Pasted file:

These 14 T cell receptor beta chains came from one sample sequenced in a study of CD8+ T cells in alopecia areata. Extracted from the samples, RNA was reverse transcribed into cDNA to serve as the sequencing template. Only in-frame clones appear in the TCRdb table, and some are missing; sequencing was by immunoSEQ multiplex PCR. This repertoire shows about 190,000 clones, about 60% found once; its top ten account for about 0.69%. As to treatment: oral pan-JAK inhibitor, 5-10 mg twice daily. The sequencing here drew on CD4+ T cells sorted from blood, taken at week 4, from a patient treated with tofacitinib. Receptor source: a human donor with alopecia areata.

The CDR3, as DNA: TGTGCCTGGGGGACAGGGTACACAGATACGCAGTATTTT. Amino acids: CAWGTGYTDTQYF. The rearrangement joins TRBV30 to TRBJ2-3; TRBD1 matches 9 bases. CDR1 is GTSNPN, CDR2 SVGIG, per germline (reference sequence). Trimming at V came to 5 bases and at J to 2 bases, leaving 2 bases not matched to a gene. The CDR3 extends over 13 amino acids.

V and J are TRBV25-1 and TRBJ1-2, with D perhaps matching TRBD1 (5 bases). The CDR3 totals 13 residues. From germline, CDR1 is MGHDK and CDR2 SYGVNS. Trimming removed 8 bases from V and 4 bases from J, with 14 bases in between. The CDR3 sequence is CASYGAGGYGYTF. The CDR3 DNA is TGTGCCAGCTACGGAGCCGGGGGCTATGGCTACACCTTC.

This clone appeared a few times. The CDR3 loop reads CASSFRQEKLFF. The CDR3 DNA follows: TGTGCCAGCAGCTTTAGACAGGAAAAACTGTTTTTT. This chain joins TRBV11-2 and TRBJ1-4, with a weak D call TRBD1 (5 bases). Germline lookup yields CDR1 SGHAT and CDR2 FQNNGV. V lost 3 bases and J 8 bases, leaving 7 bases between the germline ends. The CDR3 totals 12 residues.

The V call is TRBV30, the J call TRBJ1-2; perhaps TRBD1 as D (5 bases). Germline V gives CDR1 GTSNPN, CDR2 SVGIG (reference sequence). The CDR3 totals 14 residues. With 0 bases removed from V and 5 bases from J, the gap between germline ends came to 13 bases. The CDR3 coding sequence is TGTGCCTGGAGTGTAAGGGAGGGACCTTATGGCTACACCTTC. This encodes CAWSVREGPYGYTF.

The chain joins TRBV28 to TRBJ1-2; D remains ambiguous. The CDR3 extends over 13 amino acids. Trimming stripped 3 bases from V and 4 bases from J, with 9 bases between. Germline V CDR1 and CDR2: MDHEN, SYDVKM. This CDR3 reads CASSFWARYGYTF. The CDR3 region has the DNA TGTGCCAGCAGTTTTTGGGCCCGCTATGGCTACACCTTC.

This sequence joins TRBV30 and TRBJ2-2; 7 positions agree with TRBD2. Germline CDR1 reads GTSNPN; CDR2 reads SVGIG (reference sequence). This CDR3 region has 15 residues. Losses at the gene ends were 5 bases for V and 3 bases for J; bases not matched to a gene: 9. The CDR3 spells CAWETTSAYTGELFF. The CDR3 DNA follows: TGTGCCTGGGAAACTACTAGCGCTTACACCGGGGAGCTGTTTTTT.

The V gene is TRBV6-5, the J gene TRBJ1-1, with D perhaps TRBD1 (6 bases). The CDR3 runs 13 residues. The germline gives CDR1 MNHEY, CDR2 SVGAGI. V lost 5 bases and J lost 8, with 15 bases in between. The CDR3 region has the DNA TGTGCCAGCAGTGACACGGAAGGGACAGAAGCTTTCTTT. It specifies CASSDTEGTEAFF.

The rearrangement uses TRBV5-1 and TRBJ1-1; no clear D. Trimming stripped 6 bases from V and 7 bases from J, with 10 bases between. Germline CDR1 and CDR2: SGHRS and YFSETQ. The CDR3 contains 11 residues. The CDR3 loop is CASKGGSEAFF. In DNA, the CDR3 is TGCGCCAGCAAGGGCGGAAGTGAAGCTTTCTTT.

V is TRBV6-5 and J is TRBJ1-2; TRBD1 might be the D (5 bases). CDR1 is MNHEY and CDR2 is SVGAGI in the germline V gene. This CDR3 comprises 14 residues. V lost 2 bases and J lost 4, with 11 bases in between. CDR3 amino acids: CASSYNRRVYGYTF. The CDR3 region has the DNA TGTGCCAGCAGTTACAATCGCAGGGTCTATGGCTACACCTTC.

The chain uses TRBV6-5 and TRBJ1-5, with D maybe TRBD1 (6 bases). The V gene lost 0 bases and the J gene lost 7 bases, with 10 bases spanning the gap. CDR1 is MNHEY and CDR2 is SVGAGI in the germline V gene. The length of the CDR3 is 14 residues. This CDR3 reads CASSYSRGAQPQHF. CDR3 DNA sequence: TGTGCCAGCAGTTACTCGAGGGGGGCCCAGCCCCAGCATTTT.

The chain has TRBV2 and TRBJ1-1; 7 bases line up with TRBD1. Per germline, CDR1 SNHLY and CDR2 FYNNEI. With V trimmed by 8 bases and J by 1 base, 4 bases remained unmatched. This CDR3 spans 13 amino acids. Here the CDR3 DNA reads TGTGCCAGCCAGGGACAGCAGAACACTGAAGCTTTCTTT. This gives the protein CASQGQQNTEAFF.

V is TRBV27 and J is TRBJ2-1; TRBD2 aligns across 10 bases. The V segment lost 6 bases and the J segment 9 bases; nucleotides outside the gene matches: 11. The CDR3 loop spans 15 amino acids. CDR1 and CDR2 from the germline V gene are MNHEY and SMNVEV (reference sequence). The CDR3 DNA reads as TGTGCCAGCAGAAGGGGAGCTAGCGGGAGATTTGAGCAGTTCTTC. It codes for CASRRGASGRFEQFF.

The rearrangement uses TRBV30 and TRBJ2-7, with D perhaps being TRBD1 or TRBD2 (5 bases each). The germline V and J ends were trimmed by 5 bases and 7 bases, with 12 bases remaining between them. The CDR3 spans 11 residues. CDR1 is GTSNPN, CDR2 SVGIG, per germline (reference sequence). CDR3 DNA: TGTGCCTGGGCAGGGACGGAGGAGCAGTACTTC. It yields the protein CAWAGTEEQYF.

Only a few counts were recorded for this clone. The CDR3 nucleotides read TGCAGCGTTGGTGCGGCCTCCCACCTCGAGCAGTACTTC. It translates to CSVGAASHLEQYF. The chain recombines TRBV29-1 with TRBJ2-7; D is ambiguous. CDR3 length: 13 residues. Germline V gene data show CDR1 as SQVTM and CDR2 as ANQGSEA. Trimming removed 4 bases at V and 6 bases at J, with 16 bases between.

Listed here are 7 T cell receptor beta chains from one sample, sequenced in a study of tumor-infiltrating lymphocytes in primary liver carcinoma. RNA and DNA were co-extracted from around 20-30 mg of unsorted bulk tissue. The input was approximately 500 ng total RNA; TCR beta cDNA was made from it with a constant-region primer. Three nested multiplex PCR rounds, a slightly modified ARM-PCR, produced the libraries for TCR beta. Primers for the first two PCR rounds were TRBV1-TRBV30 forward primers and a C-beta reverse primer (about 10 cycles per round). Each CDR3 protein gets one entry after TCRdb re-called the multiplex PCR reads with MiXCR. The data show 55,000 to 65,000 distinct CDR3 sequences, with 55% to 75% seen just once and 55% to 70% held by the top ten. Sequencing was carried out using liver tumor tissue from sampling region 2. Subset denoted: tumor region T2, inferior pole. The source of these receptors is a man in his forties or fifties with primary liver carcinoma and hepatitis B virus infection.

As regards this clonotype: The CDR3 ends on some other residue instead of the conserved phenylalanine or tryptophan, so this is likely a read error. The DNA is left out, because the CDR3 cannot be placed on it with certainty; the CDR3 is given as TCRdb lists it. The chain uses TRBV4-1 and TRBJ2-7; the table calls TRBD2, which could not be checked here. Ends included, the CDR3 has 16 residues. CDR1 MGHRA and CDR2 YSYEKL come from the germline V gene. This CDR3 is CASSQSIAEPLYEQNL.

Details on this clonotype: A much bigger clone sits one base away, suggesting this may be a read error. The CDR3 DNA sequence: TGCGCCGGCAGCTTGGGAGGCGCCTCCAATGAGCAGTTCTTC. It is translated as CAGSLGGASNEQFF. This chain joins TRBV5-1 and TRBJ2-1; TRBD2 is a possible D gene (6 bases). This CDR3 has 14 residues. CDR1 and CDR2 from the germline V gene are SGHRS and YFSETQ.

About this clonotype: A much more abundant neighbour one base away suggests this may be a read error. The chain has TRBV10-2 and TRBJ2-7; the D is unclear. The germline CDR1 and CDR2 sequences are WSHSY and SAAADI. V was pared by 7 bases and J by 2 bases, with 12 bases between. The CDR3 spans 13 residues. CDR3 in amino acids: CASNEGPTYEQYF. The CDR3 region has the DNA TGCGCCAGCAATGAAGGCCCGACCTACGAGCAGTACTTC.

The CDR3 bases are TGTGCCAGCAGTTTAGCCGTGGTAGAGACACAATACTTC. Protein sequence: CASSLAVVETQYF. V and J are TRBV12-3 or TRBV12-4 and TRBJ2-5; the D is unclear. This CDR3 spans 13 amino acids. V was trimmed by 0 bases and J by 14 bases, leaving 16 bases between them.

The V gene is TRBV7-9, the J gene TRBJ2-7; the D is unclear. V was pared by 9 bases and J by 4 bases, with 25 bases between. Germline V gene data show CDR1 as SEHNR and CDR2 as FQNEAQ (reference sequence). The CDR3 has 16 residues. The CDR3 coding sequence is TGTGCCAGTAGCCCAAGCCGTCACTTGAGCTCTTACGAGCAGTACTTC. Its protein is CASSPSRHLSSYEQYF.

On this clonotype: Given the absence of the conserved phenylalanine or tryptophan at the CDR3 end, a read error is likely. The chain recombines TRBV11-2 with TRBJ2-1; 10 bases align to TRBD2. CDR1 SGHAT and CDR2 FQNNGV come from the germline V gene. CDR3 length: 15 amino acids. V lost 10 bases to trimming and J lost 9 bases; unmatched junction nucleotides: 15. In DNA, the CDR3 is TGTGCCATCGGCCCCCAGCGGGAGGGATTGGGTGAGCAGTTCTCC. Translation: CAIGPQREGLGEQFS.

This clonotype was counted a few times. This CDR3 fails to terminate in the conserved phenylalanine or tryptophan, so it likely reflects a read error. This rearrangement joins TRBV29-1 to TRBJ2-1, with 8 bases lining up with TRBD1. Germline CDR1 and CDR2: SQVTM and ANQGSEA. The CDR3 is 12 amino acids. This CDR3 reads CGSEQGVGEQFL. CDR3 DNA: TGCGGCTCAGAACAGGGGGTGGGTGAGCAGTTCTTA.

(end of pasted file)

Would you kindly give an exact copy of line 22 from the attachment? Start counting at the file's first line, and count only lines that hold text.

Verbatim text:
On this clonotype: Given the absence of the conserved phenylalanine or tryptophan at the CDR3 end, a read error is likely. The chain recombines TRBV11-2 with TRBJ2-1; 10 bases align to TRBD2. CDR1 SGHAT and CDR2 FQNNGV come from the germline V gene. CDR3 length: 15 amino acids. V lost 10 bases to trimming and J lost 9 bases; unmatched junction nucleotides: 15. In DNA, the CDR3 is TGTGCCATCGGCCCCCAGCGGGAGGGATTGGGTGAGCAGTTCTCC. Translation: CAIGPQREGLGEQFS.